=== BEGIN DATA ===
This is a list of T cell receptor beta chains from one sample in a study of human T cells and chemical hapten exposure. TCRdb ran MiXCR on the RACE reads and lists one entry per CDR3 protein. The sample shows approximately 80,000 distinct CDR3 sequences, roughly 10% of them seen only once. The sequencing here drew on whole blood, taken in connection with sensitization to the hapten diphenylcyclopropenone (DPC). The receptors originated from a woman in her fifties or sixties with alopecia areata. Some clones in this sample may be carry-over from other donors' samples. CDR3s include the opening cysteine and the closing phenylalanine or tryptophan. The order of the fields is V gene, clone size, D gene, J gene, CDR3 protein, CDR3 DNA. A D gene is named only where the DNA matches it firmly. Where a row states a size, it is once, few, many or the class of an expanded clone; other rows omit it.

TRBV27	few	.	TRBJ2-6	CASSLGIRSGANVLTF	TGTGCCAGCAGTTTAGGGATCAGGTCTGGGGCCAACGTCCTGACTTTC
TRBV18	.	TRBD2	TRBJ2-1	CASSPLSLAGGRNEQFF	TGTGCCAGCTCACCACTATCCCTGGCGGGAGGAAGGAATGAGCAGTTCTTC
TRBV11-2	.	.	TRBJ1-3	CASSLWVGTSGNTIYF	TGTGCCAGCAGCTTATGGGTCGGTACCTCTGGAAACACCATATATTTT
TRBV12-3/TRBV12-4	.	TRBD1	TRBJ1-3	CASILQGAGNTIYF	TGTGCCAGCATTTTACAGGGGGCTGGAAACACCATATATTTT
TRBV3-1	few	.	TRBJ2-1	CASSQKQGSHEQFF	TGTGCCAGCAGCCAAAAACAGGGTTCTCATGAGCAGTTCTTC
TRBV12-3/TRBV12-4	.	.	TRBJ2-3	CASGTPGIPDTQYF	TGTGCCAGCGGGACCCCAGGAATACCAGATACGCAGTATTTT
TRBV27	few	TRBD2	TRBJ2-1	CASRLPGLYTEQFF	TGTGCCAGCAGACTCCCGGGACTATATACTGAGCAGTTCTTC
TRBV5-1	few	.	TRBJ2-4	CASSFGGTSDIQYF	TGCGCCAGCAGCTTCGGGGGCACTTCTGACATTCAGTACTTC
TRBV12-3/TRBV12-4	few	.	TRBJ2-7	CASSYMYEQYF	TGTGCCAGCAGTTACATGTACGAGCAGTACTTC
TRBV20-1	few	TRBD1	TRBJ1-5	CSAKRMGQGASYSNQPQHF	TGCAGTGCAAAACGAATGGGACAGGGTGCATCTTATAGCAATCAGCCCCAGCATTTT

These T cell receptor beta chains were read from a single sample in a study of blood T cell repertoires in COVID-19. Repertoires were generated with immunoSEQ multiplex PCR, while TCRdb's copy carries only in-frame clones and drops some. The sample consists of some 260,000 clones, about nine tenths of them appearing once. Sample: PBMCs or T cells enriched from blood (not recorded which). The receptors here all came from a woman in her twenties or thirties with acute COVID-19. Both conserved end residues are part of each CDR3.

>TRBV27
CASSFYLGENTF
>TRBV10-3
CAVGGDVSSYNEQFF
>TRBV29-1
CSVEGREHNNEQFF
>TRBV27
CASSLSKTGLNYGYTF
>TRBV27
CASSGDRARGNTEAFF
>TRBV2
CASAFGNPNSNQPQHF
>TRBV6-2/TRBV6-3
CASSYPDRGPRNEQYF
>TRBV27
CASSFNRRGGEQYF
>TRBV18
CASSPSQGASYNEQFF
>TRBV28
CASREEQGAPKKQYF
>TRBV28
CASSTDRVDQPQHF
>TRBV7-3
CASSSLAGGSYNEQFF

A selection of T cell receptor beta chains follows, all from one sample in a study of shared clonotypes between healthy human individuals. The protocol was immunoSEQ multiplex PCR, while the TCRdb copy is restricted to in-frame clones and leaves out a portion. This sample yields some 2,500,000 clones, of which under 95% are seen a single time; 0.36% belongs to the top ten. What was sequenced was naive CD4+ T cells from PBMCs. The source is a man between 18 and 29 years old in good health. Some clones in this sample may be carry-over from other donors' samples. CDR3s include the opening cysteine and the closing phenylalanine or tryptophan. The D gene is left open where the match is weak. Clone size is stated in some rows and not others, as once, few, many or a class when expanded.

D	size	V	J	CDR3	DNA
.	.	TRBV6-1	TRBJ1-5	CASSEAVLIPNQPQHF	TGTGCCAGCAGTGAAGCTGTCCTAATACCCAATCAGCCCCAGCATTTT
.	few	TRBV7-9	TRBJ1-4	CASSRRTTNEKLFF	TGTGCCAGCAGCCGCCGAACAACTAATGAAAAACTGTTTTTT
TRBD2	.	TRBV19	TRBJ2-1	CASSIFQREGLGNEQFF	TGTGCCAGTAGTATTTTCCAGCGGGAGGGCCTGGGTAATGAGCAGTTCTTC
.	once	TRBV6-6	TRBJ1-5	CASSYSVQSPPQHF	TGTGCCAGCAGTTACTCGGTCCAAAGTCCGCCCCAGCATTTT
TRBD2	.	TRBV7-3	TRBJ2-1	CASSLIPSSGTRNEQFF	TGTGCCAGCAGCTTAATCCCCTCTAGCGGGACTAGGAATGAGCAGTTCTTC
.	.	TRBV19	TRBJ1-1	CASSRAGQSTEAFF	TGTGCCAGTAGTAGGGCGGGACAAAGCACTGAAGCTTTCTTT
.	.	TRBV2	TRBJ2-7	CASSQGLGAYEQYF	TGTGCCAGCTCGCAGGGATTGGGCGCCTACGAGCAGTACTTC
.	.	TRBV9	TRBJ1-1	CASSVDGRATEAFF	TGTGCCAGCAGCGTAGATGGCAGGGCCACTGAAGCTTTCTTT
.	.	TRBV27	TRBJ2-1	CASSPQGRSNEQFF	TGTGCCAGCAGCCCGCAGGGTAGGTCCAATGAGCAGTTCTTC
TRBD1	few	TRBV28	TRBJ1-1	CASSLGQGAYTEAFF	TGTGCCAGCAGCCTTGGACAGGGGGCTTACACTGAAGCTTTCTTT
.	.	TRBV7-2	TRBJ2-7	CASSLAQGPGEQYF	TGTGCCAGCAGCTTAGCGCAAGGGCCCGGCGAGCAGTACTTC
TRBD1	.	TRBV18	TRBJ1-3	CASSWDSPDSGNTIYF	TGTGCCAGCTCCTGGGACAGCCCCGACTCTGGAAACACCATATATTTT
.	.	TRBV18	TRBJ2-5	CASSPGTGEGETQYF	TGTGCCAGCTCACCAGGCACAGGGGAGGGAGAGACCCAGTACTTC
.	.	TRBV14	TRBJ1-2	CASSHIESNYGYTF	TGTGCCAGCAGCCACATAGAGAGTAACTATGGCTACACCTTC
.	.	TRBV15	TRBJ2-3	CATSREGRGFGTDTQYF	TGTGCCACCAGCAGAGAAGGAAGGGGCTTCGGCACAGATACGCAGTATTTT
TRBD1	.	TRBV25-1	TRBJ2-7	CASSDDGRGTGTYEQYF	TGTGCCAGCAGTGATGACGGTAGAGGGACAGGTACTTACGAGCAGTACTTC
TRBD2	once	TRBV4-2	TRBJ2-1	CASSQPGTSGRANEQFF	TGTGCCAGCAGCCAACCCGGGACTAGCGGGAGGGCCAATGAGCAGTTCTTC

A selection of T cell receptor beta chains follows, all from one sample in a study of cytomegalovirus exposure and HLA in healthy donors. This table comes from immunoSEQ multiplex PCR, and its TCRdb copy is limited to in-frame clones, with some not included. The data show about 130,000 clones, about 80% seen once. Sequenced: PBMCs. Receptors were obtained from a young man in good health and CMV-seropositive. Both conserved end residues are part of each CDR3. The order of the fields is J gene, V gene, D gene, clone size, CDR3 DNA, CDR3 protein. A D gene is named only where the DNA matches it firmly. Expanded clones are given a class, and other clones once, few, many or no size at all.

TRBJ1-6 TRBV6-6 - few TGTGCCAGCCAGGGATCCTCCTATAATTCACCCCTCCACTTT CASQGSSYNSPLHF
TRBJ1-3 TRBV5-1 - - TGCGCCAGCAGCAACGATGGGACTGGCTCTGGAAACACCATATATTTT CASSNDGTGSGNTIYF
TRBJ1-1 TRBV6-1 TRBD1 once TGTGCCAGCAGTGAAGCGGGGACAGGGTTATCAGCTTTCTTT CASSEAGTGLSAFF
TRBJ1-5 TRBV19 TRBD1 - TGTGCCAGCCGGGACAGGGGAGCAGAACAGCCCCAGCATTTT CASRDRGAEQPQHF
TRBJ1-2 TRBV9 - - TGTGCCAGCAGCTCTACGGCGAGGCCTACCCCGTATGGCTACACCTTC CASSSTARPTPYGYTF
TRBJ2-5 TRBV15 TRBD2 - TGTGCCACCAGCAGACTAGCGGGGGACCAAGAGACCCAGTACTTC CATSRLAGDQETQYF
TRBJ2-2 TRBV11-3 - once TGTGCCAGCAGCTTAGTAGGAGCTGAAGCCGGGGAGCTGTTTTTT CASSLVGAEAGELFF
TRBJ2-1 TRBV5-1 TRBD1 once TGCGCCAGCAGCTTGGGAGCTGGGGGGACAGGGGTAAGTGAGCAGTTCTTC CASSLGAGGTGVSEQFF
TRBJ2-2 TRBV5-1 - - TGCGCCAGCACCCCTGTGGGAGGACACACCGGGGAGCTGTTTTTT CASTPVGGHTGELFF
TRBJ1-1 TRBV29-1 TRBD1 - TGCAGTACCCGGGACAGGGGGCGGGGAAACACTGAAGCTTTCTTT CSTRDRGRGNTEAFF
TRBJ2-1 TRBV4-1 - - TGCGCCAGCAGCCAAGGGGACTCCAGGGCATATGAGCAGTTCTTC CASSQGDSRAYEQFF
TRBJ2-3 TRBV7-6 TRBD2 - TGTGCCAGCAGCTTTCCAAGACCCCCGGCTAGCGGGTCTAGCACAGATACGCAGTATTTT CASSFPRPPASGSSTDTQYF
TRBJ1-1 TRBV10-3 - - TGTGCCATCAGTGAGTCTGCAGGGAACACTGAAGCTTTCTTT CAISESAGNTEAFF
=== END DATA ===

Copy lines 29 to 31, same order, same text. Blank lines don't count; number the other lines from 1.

>TRBV18
CASSPSQGASYNEQFF
>TRBV28